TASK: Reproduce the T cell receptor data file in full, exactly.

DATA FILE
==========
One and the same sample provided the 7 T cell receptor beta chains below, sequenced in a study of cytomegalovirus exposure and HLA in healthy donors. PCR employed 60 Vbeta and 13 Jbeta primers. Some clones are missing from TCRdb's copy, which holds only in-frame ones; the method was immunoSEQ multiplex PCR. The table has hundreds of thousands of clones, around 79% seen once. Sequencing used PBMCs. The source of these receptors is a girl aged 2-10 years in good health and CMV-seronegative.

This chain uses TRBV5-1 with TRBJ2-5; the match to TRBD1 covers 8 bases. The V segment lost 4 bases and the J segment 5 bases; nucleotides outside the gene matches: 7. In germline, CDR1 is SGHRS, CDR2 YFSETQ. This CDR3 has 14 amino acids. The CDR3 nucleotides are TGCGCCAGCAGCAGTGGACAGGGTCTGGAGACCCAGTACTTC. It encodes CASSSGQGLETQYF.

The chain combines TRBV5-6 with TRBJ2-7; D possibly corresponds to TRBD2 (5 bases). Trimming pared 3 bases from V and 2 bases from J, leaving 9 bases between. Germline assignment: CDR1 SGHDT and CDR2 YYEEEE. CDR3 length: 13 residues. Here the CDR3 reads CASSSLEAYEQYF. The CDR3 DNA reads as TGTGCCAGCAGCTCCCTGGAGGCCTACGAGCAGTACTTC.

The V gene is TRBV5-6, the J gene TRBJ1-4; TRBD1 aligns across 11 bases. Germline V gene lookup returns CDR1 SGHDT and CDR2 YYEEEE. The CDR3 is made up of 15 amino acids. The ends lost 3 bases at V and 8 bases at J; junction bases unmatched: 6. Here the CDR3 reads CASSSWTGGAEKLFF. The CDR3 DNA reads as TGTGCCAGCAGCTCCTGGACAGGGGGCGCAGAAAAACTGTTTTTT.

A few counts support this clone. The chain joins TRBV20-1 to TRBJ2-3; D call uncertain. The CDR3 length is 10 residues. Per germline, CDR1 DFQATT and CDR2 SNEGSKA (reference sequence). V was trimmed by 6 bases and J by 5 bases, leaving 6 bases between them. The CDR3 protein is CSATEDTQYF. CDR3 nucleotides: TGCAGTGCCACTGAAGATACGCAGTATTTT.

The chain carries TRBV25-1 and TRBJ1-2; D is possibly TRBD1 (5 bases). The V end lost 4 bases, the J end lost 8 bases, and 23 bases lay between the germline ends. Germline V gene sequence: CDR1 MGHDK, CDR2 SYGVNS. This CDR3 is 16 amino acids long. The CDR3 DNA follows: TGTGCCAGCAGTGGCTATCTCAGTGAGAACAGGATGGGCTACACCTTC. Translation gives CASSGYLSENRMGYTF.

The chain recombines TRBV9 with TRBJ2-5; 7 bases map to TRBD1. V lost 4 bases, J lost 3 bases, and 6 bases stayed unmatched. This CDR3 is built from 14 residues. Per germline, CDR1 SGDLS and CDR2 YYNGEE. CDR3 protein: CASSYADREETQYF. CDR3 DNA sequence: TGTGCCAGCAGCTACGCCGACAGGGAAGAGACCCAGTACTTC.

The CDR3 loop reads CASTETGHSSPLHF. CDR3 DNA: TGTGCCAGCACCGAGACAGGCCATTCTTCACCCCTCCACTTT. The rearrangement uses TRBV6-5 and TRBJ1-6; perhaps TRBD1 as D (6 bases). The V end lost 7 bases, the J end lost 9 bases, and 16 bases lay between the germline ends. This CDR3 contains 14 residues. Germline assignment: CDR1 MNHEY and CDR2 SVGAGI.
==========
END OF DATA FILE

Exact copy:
One and the same sample provided the 7 T cell receptor beta chains below, sequenced in a study of cytomegalovirus exposure and HLA in healthy donors. PCR employed 60 Vbeta and 13 Jbeta primers. Some clones are missing from TCRdb's copy, which holds only in-frame ones; the method was immunoSEQ multiplex PCR. The table has hundreds of thousands of clones, around 79% seen once. Sequencing used PBMCs. The source of these receptors is a girl aged 2-10 years in good health and CMV-seronegative.

This chain uses TRBV5-1 with TRBJ2-5; the match to TRBD1 covers 8 bases. The V segment lost 4 bases and the J segment 5 bases; nucleotides outside the gene matches: 7. In germline, CDR1 is SGHRS, CDR2 YFSETQ. This CDR3 has 14 amino acids. The CDR3 nucleotides are TGCGCCAGCAGCAGTGGACAGGGTCTGGAGACCCAGTACTTC. It encodes CASSSGQGLETQYF.

The chain combines TRBV5-6 with TRBJ2-7; D possibly corresponds to TRBD2 (5 bases). Trimming pared 3 bases from V and 2 bases from J, leaving 9 bases between. Germline assignment: CDR1 SGHDT and CDR2 YYEEEE. CDR3 length: 13 residues. Here the CDR3 reads CASSSLEAYEQYF. The CDR3 DNA reads as TGTGCCAGCAGCTCCCTGGAGGCCTACGAGCAGTACTTC.

The V gene is TRBV5-6, the J gene TRBJ1-4; TRBD1 aligns across 11 bases. Germline V gene lookup returns CDR1 SGHDT and CDR2 YYEEEE. The CDR3 is made up of 15 amino acids. The ends lost 3 bases at V and 8 bases at J; junction bases unmatched: 6. Here the CDR3 reads CASSSWTGGAEKLFF. The CDR3 DNA reads as TGTGCCAGCAGCTCCTGGACAGGGGGCGCAGAAAAACTGTTTTTT.

A few counts support this clone. The chain joins TRBV20-1 to TRBJ2-3; D call uncertain. The CDR3 length is 10 residues. Per germline, CDR1 DFQATT and CDR2 SNEGSKA (reference sequence). V was trimmed by 6 bases and J by 5 bases, leaving 6 bases between them. The CDR3 protein is CSATEDTQYF. CDR3 nucleotides: TGCAGTGCCACTGAAGATACGCAGTATTTT.

The chain carries TRBV25-1 and TRBJ1-2; D is possibly TRBD1 (5 bases). The V end lost 4 bases, the J end lost 8 bases, and 23 bases lay between the germline ends. Germline V gene sequence: CDR1 MGHDK, CDR2 SYGVNS. This CDR3 is 16 amino acids long. The CDR3 DNA follows: TGTGCCAGCAGTGGCTATCTCAGTGAGAACAGGATGGGCTACACCTTC. Translation gives CASSGYLSENRMGYTF.

The chain recombines TRBV9 with TRBJ2-5; 7 bases map to TRBD1. V lost 4 bases, J lost 3 bases, and 6 bases stayed unmatched. This CDR3 is built from 14 residues. Per germline, CDR1 SGDLS and CDR2 YYNGEE. CDR3 protein: CASSYADREETQYF. CDR3 DNA sequence: TGTGCCAGCAGCTACGCCGACAGGGAAGAGACCCAGTACTTC.

The CDR3 loop reads CASTETGHSSPLHF. CDR3 DNA: TGTGCCAGCACCGAGACAGGCCATTCTTCACCCCTCCACTTT. The rearrangement uses TRBV6-5 and TRBJ1-6; perhaps TRBD1 as D (6 bases). The V end lost 7 bases, the J end lost 9 bases, and 16 bases lay between the germline ends. This CDR3 contains 14 residues. Germline assignment: CDR1 MNHEY and CDR2 SVGAGI.